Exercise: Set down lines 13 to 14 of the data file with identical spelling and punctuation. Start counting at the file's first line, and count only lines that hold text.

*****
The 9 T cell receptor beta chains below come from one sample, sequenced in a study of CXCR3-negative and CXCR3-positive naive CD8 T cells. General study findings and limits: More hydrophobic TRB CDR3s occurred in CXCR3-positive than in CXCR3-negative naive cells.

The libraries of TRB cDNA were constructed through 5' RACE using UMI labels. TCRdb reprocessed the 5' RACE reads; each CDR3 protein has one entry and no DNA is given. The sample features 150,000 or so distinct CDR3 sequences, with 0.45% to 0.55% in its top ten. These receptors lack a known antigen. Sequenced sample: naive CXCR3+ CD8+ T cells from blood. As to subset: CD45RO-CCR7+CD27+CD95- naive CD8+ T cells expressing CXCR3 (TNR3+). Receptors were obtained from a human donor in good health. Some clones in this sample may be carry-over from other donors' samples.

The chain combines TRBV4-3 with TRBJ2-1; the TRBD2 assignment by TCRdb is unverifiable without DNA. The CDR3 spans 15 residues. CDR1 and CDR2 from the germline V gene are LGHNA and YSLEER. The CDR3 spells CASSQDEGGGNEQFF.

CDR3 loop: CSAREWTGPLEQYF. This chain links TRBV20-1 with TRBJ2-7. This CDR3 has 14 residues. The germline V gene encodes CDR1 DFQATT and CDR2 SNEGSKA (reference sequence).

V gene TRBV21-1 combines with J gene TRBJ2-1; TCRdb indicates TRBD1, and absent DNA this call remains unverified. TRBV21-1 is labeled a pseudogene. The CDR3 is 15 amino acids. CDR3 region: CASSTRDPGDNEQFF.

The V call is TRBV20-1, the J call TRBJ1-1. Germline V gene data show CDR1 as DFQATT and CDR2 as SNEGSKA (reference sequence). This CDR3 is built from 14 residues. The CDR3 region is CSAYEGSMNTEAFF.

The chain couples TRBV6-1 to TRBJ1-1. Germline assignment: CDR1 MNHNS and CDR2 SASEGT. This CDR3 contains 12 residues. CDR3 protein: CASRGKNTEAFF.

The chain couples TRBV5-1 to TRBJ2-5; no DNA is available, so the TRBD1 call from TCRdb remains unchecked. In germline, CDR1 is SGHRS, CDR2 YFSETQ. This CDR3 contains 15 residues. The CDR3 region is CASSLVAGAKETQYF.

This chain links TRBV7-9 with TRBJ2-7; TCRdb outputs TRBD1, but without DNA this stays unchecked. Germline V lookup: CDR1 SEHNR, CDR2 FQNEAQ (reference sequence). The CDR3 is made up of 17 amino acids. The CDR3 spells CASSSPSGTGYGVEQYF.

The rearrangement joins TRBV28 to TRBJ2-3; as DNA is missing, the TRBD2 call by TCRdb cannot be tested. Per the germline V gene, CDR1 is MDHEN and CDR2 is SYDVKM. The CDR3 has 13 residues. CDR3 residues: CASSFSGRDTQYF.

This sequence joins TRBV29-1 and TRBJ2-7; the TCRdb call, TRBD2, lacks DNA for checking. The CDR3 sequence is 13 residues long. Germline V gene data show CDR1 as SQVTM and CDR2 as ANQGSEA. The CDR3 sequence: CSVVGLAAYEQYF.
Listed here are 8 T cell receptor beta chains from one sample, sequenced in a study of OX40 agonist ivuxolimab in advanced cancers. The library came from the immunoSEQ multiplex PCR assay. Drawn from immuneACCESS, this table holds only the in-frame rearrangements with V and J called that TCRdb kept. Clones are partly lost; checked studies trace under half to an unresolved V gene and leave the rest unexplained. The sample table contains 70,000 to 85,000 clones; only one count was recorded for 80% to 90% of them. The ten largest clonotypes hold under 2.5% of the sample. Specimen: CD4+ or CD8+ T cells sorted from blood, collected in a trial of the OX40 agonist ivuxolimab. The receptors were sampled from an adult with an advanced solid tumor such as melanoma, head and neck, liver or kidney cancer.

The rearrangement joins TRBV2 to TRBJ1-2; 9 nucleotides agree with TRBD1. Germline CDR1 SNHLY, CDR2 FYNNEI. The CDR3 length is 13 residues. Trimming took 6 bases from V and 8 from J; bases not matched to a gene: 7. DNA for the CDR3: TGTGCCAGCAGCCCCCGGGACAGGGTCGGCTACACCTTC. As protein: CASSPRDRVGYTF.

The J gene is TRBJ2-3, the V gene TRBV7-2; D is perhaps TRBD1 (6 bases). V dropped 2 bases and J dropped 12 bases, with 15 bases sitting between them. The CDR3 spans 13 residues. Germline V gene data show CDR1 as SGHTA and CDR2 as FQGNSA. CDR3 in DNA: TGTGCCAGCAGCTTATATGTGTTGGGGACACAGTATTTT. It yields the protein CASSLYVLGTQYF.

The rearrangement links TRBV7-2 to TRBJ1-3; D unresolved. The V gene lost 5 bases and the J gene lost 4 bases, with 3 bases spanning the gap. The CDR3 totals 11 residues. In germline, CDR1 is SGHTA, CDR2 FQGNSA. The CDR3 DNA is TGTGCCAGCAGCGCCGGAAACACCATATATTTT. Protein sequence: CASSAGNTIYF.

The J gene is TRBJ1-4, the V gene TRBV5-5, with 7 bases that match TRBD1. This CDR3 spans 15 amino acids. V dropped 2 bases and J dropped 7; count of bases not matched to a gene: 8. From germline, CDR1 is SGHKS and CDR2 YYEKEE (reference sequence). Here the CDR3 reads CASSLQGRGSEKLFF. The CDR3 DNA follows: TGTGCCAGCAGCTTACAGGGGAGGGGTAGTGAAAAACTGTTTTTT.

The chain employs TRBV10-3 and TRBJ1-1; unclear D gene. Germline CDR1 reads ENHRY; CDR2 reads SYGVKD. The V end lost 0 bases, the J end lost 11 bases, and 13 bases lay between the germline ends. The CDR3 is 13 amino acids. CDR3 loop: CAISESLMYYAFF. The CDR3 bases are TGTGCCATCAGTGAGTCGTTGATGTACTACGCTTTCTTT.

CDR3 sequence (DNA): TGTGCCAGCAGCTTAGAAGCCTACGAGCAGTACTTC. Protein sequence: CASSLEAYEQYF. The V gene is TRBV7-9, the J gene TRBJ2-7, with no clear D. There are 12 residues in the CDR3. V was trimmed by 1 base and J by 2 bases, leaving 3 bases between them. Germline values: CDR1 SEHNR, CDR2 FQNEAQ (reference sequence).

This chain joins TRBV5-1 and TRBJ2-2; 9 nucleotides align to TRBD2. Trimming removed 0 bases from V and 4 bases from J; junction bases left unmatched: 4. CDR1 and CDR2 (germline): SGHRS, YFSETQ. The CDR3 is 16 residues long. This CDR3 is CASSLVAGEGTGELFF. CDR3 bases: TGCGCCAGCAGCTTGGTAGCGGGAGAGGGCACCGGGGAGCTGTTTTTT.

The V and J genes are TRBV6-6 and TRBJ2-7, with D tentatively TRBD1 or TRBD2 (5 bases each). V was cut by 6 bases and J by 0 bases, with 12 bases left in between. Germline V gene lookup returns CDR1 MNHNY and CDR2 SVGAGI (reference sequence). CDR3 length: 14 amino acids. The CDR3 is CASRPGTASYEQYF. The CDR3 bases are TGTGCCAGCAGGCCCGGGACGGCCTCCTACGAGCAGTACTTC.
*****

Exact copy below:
The rearrangement joins TRBV2 to TRBJ1-2; 9 nucleotides agree with TRBD1. Germline CDR1 SNHLY, CDR2 FYNNEI. The CDR3 length is 13 residues. Trimming took 6 bases from V and 8 from J; bases not matched to a gene: 7. DNA for the CDR3: TGTGCCAGCAGCCCCCGGGACAGGGTCGGCTACACCTTC. As protein: CASSPRDRVGYTF.

The J gene is TRBJ2-3, the V gene TRBV7-2; D is perhaps TRBD1 (6 bases). V dropped 2 bases and J dropped 12 bases, with 15 bases sitting between them. The CDR3 spans 13 residues. Germline V gene data show CDR1 as SGHTA and CDR2 as FQGNSA. CDR3 in DNA: TGTGCCAGCAGCTTATATGTGTTGGGGACACAGTATTTT. It yields the protein CASSLYVLGTQYF.